” Perhaps the most majestic feature of our whole existence is that while our intelligences are powerful enough to penetrate deeply into the evolution of this quite incredible Universe, we still have not the smallest clue to our own fate.” – Fred Hoyle.
We noted in the last post that despite good arguments in favor of free will, subjective experiences of situational limitations, helplessness, and unpredictability of personal action drive the human notion of fate. Today we will examine the metaphysical argument for fate.
The Stoic tradition starting with Zeno of Citium and continuing at least until the reign of the Roman emperor Marcus Aurelius 500 years later understood the world as divinely ordered and humans as having free will, but accepted that the actual outcome of action is determined by providence. The Stoic premise for fate as the truth content of future statements is outlined by Simplicius in his discussion, On Aristotle’s Categories:
“concerning [pairs of] contradictories which bear on the future the Stoics accept the same principle as they do for other statements. For what is true of [pairs of] contradictories concerning things present and past is also true, they say, for future contradictories themselves and their parts. For either ‘it will be’ or ‘it will not be’ is true if they must be either true or false. For they are fixed by the future events themselves. And if there will be a sea-battle tomorrow, it is true to say that there will be. But if there will not be a sea-battle, it is false to say that there will be. Whether there will or there will not be a battle; therefore each statement is either true of false.”1
If the Stoics are correct that future statements can have a truth value, it follows that the future is fixed by virtue of that truth. Our actions may be free, but future truth implies we will simply choose the action that leads to the outcome or our choice of action will not affect the outcome.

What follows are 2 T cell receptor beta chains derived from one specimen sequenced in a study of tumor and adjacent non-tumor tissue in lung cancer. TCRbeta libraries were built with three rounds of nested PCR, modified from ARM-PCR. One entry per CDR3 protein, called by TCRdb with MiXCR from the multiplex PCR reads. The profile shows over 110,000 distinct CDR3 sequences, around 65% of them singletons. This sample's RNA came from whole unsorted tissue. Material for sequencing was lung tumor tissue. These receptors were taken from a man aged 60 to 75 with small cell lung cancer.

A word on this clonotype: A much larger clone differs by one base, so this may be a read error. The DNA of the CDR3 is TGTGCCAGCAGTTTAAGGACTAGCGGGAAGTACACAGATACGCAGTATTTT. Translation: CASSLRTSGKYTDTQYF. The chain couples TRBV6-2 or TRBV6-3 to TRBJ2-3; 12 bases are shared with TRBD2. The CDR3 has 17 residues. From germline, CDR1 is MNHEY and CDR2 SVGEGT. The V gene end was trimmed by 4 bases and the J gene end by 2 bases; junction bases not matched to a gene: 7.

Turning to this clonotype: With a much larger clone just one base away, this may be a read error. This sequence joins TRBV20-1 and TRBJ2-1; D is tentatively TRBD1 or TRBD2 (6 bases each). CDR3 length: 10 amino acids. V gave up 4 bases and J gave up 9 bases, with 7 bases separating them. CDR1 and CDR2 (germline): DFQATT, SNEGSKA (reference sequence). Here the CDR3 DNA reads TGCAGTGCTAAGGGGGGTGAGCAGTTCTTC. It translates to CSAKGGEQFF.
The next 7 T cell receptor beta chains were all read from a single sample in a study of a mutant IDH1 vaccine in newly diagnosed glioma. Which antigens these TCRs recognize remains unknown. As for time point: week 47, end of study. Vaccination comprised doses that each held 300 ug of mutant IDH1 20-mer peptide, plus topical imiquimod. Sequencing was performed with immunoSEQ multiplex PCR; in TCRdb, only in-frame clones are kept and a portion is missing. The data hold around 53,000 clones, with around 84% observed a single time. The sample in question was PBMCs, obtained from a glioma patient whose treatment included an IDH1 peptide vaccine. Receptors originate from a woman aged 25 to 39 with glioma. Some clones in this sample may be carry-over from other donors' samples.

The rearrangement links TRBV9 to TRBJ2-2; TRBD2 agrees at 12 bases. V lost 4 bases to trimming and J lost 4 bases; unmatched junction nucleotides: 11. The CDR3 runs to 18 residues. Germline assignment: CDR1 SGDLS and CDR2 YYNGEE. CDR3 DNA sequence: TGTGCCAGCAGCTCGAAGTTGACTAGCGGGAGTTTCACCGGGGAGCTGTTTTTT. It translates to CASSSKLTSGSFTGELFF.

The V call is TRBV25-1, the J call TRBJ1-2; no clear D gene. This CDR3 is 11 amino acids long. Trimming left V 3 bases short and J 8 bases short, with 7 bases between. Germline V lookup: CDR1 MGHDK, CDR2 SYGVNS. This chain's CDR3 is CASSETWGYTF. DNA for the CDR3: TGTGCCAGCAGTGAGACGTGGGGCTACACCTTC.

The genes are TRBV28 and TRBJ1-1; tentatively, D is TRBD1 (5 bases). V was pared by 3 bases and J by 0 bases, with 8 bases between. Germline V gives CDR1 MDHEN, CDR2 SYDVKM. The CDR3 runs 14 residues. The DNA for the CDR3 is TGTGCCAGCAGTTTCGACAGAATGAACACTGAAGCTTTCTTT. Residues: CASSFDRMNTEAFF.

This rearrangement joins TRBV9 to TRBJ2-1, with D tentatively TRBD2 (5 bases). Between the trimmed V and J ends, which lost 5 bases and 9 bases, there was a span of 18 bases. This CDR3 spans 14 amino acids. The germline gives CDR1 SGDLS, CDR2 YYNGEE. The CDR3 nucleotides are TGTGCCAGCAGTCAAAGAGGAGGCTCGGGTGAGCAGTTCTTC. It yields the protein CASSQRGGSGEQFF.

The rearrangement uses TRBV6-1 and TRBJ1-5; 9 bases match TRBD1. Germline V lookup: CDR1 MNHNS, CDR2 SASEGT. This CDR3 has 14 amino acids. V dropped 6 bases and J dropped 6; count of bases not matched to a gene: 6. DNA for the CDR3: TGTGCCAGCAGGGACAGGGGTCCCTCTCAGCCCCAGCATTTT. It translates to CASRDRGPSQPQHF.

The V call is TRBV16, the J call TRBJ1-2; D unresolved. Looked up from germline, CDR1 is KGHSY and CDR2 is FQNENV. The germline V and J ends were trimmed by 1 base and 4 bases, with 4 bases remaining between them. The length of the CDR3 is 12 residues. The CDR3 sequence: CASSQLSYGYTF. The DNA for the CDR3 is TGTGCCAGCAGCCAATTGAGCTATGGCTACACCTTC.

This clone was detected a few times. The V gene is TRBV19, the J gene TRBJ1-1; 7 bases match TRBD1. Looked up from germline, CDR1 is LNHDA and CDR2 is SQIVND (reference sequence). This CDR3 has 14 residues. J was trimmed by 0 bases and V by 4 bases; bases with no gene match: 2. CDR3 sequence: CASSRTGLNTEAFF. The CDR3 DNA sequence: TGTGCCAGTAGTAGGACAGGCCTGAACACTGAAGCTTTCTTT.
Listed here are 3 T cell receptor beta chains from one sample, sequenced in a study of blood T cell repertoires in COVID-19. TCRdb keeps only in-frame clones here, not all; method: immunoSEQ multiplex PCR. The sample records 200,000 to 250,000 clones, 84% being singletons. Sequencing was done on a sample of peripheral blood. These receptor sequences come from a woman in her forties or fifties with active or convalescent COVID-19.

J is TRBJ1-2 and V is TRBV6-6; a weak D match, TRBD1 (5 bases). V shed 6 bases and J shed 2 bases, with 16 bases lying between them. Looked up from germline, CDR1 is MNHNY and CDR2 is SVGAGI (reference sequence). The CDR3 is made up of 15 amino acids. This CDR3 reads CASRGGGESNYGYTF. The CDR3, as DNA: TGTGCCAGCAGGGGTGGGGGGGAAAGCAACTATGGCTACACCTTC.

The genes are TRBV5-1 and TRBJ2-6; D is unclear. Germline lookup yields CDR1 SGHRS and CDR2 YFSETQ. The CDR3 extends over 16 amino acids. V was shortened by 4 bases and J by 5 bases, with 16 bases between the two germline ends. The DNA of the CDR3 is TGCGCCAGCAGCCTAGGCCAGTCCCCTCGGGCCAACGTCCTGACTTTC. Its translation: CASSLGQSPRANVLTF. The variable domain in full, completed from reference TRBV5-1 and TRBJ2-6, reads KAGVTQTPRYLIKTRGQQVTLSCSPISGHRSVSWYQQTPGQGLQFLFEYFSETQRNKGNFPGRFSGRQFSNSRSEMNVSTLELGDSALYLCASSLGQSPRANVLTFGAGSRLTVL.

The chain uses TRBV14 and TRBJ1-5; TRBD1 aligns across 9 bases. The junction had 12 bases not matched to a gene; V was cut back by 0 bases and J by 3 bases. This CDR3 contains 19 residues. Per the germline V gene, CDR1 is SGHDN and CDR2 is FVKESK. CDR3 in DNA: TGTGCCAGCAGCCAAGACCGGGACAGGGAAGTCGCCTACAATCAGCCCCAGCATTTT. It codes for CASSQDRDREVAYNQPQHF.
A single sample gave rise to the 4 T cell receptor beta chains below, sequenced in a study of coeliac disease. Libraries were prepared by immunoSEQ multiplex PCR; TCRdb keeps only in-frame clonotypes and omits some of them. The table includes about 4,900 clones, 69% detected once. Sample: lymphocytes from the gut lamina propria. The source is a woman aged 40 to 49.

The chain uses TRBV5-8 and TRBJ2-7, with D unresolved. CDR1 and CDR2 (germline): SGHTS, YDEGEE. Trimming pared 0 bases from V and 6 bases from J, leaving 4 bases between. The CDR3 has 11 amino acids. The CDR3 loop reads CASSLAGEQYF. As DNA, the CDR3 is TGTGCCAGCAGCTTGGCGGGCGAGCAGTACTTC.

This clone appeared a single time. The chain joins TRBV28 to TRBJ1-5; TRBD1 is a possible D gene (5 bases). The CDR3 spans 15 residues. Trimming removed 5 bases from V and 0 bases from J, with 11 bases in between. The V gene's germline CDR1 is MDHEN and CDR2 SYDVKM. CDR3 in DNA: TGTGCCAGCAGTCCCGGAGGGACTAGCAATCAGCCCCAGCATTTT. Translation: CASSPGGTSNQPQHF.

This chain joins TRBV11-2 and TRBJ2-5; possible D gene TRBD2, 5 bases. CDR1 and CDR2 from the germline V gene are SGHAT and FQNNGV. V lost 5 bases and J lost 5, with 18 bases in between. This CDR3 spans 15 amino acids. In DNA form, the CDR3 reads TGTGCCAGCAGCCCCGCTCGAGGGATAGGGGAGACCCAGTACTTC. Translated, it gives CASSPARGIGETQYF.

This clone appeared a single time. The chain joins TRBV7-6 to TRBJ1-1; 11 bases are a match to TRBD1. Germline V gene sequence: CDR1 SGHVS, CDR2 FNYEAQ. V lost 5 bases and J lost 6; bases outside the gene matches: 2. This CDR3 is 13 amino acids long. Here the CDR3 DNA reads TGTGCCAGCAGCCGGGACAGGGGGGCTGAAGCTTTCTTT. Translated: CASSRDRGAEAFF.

Richard Taylor presents the case methodically:
1. Statements are true or false; there is no ‘excluded middle.’
2. Truth has nothing to do with time.
3. There exists a set of true statements about my life past and future.
4. The future of my life is fixed by those truths.
He then goes on to refute the counter-arguments. The absence of our ability to foresee the truth and the fact that true statements are not the cause of events are irrelevant in his opinion. The argument that this proof conflates fact and necessity is erroneous as no one has ever changed a true statement. Last the argument that facts are not true in advance is, he believes, arbitrary, resorted to only in an effort to eliminate fatalism.2
Here we find a fascinating and exceptional example of metaphysical and empirical concordance. Our subjective sense of fatalism is substantiated by our concept of truth. This conundrum is not easily escaped, but I think most likely rests on the fact that the truth of future statements is fundamentally different from those of past and present statements, but it is up to the reader to decide for himself. Next time we will look at some mythical and philosophical expressions of fate.
1Inwood, Brad and Gerson, L.P., Hellenistic Philosophy, Hackett Publishing Co., Inc., Indianapolis. ISBN 0-87220-041-8, page 129.
2Taylor, Richard, Metaphysics, Prentice-Hall, Inc., New Jersey, 1974. ISBN 0-13-578468-9, pages 62-71.